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CLRA Registration

In India, the CLRA Act classifies all workers employed through a contractor as “indirect employees” of the business or organisation that provided them employment. Each business or organisation seeking to hire contract employees is required by law to register under the Contract Worker Registration Act and get a CLRA License.

If an organisation is in this position, they can utilise the following as a reference:

  • For the purposes of the CLRA Act, any business with 20 or more contract employees at any given moment within the previous 12 months is considered to be covered by the law. So, the CLRA Act would apply anytime an organisation had 20 or more contract workers on any day during the prior 12 months.
  • If the business employs contract employees, then the CLRA Act also applies to the workers. According to Section 2(b) of this Act, if a contractor hires someone to work in or on behalf of an establishment, such person will be treated as a contract worker for the purposes of this Act. The primary employer may be aware of or unaware of the use of contract labour. For the purposes of determining CLRA License Applicability, it makes no difference whether the worker is hired to perform skilled, unskilled manual, supervisory, technical, or clerical labour for pay and reward.
  • The Act does not apply to businesses where employees only work occasionally or on an as-needed basis. Work performance is also considered irregular if it is performed for less than 120 days in the preceding 12 months or if it is not seasonal and is performed for fewer than 60 days in a year, as set out in Section 1(5) of this Act.
  • The following factors will determine whether or not the contractor is required to get a licence under the CLRA:
  • Whether or whether a contract between the Primary Employer and the contractor is still active.
  • If the contractor’s services to the main company are irregular in both frequency and kind.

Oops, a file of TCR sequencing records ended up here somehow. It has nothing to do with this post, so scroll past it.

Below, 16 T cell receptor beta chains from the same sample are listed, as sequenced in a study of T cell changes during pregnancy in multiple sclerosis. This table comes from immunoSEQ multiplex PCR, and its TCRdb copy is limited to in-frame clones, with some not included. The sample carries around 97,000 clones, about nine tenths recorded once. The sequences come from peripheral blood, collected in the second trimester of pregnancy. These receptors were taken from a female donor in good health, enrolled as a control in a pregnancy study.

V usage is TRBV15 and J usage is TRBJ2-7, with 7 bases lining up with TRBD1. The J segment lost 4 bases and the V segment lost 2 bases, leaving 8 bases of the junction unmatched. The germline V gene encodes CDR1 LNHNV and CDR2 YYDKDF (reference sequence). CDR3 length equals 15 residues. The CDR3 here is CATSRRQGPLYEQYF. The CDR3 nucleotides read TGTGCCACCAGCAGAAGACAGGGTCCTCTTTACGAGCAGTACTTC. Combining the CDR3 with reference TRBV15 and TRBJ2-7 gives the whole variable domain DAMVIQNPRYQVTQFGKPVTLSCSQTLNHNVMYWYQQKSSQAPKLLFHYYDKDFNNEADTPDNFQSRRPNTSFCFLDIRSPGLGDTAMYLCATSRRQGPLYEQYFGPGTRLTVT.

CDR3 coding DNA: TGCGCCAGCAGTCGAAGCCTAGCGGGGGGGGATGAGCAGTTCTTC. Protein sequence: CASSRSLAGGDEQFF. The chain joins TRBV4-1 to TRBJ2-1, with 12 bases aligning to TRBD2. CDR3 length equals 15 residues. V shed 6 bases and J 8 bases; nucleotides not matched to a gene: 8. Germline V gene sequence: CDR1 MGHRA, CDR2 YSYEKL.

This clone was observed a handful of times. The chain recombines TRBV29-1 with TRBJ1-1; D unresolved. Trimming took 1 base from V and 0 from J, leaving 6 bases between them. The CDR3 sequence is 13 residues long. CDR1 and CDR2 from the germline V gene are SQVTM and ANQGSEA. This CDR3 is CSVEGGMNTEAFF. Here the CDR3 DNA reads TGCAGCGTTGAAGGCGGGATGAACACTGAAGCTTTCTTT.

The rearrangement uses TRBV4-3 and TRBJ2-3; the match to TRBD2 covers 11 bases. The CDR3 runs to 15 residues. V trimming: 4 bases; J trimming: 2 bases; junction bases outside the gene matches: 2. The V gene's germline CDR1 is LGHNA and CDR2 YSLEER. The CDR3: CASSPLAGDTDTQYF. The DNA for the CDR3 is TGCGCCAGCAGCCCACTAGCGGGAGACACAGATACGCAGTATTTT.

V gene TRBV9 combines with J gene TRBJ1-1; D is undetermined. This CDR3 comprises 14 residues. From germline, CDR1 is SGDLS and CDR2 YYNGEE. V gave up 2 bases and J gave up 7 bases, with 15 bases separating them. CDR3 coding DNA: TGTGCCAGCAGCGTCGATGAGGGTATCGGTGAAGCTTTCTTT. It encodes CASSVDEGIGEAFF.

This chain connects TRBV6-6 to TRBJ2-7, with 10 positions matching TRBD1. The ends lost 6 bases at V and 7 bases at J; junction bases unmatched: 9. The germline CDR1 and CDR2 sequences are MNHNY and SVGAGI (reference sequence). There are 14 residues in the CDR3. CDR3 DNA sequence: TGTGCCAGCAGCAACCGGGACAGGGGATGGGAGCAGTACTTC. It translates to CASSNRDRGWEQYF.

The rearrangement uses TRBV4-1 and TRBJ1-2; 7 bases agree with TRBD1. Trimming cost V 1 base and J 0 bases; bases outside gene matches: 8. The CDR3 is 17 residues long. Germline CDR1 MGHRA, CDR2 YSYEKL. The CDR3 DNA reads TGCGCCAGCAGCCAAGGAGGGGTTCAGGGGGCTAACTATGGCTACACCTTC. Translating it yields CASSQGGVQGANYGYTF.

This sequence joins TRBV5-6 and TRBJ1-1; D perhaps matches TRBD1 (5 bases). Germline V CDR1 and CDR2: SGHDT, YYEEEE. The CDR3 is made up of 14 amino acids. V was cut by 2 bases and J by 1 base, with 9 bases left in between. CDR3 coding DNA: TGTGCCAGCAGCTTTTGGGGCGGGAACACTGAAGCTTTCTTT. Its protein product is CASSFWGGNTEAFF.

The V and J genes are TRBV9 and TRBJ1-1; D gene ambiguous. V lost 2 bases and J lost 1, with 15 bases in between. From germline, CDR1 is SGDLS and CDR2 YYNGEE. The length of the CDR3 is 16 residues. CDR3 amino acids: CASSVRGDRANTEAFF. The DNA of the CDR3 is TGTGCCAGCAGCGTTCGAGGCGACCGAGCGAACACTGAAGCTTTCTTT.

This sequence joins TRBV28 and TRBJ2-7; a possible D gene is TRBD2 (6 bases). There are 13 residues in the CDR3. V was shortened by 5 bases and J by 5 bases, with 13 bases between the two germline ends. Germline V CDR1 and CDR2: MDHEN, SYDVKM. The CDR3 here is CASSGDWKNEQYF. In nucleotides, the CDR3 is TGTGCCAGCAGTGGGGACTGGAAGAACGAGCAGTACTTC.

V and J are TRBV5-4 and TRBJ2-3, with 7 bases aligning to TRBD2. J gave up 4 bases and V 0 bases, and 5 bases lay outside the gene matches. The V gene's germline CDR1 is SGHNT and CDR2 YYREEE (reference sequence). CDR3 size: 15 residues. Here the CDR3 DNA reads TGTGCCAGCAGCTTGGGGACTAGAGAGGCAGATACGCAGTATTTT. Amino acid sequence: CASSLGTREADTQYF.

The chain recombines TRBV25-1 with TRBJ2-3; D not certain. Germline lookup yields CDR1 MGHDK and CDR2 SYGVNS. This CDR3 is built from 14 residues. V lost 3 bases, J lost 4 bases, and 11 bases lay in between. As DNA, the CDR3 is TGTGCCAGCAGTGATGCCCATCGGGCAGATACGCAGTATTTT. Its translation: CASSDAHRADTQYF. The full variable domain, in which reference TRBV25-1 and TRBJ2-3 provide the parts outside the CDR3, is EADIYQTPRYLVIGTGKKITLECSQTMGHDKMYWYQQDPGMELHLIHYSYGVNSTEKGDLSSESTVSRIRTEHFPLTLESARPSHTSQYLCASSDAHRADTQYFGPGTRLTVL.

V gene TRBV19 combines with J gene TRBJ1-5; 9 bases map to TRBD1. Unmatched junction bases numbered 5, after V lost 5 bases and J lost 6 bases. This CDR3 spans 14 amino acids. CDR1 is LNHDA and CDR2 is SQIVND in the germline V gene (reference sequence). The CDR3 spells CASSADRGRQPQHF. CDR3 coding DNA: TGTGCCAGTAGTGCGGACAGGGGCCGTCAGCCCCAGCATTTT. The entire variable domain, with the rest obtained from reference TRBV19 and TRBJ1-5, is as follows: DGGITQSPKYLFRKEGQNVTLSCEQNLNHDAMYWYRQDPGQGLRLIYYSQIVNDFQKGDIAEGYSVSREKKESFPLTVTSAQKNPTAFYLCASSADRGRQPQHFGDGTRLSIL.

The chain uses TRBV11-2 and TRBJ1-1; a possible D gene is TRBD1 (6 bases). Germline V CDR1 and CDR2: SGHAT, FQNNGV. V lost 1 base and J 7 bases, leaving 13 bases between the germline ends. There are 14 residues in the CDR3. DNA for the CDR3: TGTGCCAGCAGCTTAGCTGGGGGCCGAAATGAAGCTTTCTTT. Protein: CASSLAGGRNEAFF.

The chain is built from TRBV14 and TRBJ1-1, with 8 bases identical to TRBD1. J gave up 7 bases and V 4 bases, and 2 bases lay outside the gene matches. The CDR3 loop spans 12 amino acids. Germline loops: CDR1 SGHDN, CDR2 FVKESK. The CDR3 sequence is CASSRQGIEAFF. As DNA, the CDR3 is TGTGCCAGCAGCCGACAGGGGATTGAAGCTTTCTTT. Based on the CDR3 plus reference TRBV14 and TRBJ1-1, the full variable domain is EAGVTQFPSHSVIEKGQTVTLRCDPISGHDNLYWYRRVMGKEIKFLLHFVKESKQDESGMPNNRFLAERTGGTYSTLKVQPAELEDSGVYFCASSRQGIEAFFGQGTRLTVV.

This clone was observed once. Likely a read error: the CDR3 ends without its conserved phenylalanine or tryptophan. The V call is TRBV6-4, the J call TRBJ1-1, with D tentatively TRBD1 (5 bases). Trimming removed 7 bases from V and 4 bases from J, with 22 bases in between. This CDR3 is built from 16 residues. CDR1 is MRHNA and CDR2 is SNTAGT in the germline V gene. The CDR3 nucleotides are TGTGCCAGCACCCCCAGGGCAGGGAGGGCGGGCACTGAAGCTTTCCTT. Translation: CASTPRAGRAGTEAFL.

• The CLRA Act does not apply to workers who are primarily in advising or management roles. When deciding the case of McLeod and Company v. Sixth Industrial Tribunal, West Bengal and others (AIR 1958 Cal 273), the Calcutta High Court interpreted the phrase “managerial, administrative, and supervisory” to mean “the primary work of a person who is essentially engaged in an advising or organising capacity,” which would include supervision. Yet that wouldn’t imply managers and administrators are limited to only monitoring employees. As a result, one way to tell if an administrative or managerial position requires any supervisory work is to look at whether or not the person in question has been given the authority to assign tasks, set work schedules, approve pay raises, bonuses, sick days, late arrivals, early departures, etc.

Employers that wish to engage contract workers must comply with the CLRA Act, which states that they cannot do so without first registering as a CLRA employer with the relevant government agency. The main boss may spend up to three months in prison. In addition to imprisonment for a term not to exceed one year, he may further impose a fine of Rs.1000/- or both for any infringement under Section 23 of this Act.

The Refusal to Grant a CLRA License The nature of the institution’s activities and the individual’s role within or related to the establishment determine whether or not this provision applies to them. Each individual situation requires careful consideration by the company.

If you require this service, you are requested to contact our compliance manager 08943620159 or by email at

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